Saturday, April 2, 2011

I Can't Stans No More

Popeye had it right when he used to say " I can't stans no more" and then light into Bluto. He'd be pushed to the brink and then explode. Crusty has been pushed to the brink by the stupid financial press.

I can't stans no more talk about needing a rebound in housing and new home construction. It's idiotic to hope for or expect that they work together. They pull at opposite directions. The last thing America needs is a rebound in new home construction. Now, contractors and construction workers may need a rebound in new construction, but underwater homeowners sure don't. They need a reduction in supply and you don't achieve that by building new homes [the same rant applies to strip malls and commercial flex space].

Years of over building, over speculating, and over leveraging got us into our present situation and the sooner we stop adding to supply the better. We may stop adding to supply sooner if the financial media begins to understand the situation and ceases lamenting the poor new home statistics. What's good for Lennar and Dr Horton isn't good for American home owners.

Home prices aren't going to rise, in over built parts of the country, until those parts are no longer over built. Simple! At present, in process foreclosures, vacancies, and shadow inventory remain excessive. A better economy and population growth will help. So will better reporting and conservative lending.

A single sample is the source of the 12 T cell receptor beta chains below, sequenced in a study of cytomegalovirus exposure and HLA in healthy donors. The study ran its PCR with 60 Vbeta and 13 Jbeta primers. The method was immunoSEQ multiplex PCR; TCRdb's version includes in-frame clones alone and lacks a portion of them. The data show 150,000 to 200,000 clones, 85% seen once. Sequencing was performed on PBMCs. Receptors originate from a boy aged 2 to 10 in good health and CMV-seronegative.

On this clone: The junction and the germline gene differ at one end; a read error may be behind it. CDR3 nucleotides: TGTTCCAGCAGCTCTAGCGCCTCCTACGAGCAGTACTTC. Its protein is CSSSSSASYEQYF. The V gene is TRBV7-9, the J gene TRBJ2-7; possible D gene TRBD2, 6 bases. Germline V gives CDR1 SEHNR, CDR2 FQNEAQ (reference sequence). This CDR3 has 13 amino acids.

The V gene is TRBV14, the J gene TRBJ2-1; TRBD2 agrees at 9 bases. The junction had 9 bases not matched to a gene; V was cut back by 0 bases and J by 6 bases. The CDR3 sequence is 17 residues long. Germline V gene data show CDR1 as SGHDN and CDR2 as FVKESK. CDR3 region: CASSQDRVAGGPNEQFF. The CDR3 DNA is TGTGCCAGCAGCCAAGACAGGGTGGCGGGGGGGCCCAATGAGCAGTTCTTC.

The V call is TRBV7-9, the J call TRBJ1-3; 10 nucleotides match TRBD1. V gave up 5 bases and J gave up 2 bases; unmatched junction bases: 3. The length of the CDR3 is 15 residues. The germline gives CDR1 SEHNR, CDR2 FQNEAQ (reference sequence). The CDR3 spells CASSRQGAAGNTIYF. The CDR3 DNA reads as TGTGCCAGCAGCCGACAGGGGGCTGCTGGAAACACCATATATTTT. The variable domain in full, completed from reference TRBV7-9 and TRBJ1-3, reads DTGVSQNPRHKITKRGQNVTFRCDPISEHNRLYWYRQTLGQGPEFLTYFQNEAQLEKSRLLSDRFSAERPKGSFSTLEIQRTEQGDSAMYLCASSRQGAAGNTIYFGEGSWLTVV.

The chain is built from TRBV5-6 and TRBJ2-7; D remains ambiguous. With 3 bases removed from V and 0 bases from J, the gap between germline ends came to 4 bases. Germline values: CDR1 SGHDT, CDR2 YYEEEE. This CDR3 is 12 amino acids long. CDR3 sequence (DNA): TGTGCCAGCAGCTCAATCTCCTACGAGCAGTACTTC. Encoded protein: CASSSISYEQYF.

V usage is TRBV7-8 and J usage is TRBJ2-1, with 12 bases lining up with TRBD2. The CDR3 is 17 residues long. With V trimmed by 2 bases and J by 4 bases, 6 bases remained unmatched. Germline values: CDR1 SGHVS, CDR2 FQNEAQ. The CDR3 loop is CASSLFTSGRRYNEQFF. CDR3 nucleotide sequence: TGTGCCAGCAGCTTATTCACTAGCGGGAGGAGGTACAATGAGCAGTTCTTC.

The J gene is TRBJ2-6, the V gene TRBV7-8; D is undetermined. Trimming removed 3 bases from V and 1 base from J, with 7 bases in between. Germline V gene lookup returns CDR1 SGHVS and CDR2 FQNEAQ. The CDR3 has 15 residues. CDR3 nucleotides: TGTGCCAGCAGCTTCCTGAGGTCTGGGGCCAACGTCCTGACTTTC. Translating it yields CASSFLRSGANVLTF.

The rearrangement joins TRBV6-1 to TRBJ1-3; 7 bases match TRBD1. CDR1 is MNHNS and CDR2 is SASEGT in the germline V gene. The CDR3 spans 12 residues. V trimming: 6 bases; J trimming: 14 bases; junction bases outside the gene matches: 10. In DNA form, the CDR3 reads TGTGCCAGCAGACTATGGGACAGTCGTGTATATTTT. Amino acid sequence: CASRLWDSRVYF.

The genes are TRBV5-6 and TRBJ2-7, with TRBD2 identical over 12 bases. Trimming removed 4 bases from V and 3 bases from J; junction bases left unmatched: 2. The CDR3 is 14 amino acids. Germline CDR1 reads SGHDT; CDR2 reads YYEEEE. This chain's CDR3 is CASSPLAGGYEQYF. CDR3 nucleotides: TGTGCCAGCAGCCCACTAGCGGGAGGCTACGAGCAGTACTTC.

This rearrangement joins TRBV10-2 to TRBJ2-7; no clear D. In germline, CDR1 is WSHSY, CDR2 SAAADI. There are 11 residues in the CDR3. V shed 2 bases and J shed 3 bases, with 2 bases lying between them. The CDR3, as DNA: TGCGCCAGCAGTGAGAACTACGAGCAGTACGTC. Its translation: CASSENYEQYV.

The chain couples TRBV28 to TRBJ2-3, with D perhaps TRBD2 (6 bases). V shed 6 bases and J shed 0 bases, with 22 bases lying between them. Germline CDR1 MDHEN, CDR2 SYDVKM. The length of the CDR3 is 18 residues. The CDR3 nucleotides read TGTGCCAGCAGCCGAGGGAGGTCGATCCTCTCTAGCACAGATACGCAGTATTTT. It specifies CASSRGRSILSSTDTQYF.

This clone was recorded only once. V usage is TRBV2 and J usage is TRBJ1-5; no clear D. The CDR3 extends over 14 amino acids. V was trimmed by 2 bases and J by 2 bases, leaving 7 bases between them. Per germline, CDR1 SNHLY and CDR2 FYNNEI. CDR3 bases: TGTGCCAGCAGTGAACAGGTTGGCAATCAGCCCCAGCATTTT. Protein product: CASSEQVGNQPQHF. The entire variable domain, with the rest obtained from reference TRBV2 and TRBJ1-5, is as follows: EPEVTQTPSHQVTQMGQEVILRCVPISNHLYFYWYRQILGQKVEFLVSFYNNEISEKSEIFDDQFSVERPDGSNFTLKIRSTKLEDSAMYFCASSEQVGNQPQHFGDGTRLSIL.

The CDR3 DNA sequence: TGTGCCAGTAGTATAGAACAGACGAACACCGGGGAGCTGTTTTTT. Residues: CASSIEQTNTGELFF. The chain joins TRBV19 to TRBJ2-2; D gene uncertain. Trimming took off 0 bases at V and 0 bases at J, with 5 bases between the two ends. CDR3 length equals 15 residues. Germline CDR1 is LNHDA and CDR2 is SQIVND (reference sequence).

Since government's pump priming hasn't helped and builders continue to build, what else may be a possible solution to static home prices? It's not an original thought, but the following makes sense. We currently give green cards to immigrants that follow the rules and come to American with substantial cash to open a business. The concept isn't new. If we want to jump start home pricing we need to stimulate purchasing from new buyers. Let's expand our current program that accelerates green card ownership if the immigrant not only opens the business, but also buys a home. Greatly expand the requirements for cash invested in the country and value of the home; and most of all, the number of new, qualifying immigrants we will allow. Our housing overhang and price problems will start to mend as supply contracts.

If we can stans no more we need to quit lamenting poor new home construction until supply recedes and we should consider expanding our immigration pool as a means of reducing supply.

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